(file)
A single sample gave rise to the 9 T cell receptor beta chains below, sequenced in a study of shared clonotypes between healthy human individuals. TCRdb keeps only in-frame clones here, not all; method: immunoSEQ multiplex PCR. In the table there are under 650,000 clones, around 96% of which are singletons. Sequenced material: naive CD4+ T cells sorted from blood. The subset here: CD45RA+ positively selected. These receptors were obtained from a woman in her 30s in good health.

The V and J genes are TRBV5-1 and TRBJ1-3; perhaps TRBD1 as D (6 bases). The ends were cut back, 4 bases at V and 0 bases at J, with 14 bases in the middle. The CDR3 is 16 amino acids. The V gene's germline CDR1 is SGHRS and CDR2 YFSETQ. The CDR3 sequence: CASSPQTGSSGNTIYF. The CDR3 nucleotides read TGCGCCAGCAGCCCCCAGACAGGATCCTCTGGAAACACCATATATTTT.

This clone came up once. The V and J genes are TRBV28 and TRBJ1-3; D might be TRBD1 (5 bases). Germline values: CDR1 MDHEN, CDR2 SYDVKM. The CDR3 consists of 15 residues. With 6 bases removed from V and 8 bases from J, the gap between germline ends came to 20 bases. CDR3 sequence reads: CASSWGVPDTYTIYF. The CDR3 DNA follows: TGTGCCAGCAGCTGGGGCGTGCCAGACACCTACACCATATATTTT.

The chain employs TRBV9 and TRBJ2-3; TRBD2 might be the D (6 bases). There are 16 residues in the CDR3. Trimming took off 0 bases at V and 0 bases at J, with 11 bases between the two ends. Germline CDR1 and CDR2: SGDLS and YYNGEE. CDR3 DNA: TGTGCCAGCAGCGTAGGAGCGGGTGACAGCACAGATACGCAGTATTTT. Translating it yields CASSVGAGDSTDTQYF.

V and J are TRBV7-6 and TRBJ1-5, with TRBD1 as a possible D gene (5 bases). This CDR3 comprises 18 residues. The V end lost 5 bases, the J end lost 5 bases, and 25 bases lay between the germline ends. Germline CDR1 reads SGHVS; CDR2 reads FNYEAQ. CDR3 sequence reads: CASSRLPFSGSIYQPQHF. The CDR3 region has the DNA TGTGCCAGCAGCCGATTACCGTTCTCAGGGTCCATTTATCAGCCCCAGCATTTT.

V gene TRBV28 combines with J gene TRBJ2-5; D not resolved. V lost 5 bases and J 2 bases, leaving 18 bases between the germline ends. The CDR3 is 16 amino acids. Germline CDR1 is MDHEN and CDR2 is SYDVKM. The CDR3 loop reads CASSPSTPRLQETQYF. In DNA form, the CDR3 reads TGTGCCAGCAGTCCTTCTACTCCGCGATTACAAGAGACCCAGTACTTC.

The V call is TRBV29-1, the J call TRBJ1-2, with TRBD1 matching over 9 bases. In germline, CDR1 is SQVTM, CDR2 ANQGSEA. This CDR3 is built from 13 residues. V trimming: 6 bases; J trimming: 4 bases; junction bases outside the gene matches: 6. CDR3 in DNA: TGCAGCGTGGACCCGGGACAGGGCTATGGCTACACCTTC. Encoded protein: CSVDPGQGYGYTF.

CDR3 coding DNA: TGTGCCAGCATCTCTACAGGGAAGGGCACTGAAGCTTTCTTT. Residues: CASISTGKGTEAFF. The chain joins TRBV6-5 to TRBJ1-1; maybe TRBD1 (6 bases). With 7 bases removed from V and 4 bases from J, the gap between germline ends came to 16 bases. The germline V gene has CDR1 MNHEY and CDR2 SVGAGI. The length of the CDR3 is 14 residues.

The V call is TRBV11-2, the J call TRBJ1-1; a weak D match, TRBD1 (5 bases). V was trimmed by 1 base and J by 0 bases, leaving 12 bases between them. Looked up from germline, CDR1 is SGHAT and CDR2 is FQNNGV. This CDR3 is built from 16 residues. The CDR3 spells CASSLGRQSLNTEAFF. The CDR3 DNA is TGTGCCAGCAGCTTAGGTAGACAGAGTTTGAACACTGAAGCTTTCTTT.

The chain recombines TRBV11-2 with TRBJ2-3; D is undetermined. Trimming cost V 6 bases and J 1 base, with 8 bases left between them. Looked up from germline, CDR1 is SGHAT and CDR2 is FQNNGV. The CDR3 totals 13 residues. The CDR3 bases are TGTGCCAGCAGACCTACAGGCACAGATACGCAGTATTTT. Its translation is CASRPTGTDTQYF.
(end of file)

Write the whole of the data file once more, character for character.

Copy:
A single sample gave rise to the 9 T cell receptor beta chains below, sequenced in a study of shared clonotypes between healthy human individuals. TCRdb keeps only in-frame clones here, not all; method: immunoSEQ multiplex PCR. In the table there are under 650,000 clones, around 96% of which are singletons. Sequenced material: naive CD4+ T cells sorted from blood. The subset here: CD45RA+ positively selected. These receptors were obtained from a woman in her 30s in good health.

The V and J genes are TRBV5-1 and TRBJ1-3; perhaps TRBD1 as D (6 bases). The ends were cut back, 4 bases at V and 0 bases at J, with 14 bases in the middle. The CDR3 is 16 amino acids. The V gene's germline CDR1 is SGHRS and CDR2 YFSETQ. The CDR3 sequence: CASSPQTGSSGNTIYF. The CDR3 nucleotides read TGCGCCAGCAGCCCCCAGACAGGATCCTCTGGAAACACCATATATTTT.

This clone came up once. The V and J genes are TRBV28 and TRBJ1-3; D might be TRBD1 (5 bases). Germline values: CDR1 MDHEN, CDR2 SYDVKM. The CDR3 consists of 15 residues. With 6 bases removed from V and 8 bases from J, the gap between germline ends came to 20 bases. CDR3 sequence reads: CASSWGVPDTYTIYF. The CDR3 DNA follows: TGTGCCAGCAGCTGGGGCGTGCCAGACACCTACACCATATATTTT.

The chain employs TRBV9 and TRBJ2-3; TRBD2 might be the D (6 bases). There are 16 residues in the CDR3. Trimming took off 0 bases at V and 0 bases at J, with 11 bases between the two ends. Germline CDR1 and CDR2: SGDLS and YYNGEE. CDR3 DNA: TGTGCCAGCAGCGTAGGAGCGGGTGACAGCACAGATACGCAGTATTTT. Translating it yields CASSVGAGDSTDTQYF.

V and J are TRBV7-6 and TRBJ1-5, with TRBD1 as a possible D gene (5 bases). This CDR3 comprises 18 residues. The V end lost 5 bases, the J end lost 5 bases, and 25 bases lay between the germline ends. Germline CDR1 reads SGHVS; CDR2 reads FNYEAQ. CDR3 sequence reads: CASSRLPFSGSIYQPQHF. The CDR3 region has the DNA TGTGCCAGCAGCCGATTACCGTTCTCAGGGTCCATTTATCAGCCCCAGCATTTT.

V gene TRBV28 combines with J gene TRBJ2-5; D not resolved. V lost 5 bases and J 2 bases, leaving 18 bases between the germline ends. The CDR3 is 16 amino acids. Germline CDR1 is MDHEN and CDR2 is SYDVKM. The CDR3 loop reads CASSPSTPRLQETQYF. In DNA form, the CDR3 reads TGTGCCAGCAGTCCTTCTACTCCGCGATTACAAGAGACCCAGTACTTC.

The V call is TRBV29-1, the J call TRBJ1-2, with TRBD1 matching over 9 bases. In germline, CDR1 is SQVTM, CDR2 ANQGSEA. This CDR3 is built from 13 residues. V trimming: 6 bases; J trimming: 4 bases; junction bases outside the gene matches: 6. CDR3 in DNA: TGCAGCGTGGACCCGGGACAGGGCTATGGCTACACCTTC. Encoded protein: CSVDPGQGYGYTF.

CDR3 coding DNA: TGTGCCAGCATCTCTACAGGGAAGGGCACTGAAGCTTTCTTT. Residues: CASISTGKGTEAFF. The chain joins TRBV6-5 to TRBJ1-1; maybe TRBD1 (6 bases). With 7 bases removed from V and 4 bases from J, the gap between germline ends came to 16 bases. The germline V gene has CDR1 MNHEY and CDR2 SVGAGI. The length of the CDR3 is 14 residues.

The V call is TRBV11-2, the J call TRBJ1-1; a weak D match, TRBD1 (5 bases). V was trimmed by 1 base and J by 0 bases, leaving 12 bases between them. Looked up from germline, CDR1 is SGHAT and CDR2 is FQNNGV. This CDR3 is built from 16 residues. The CDR3 spells CASSLGRQSLNTEAFF. The CDR3 DNA is TGTGCCAGCAGCTTAGGTAGACAGAGTTTGAACACTGAAGCTTTCTTT.

The chain recombines TRBV11-2 with TRBJ2-3; D is undetermined. Trimming cost V 6 bases and J 1 base, with 8 bases left between them. Looked up from germline, CDR1 is SGHAT and CDR2 is FQNNGV. The CDR3 totals 13 residues. The CDR3 bases are TGTGCCAGCAGACCTACAGGCACAGATACGCAGTATTTT. Its translation is CASRPTGTDTQYF.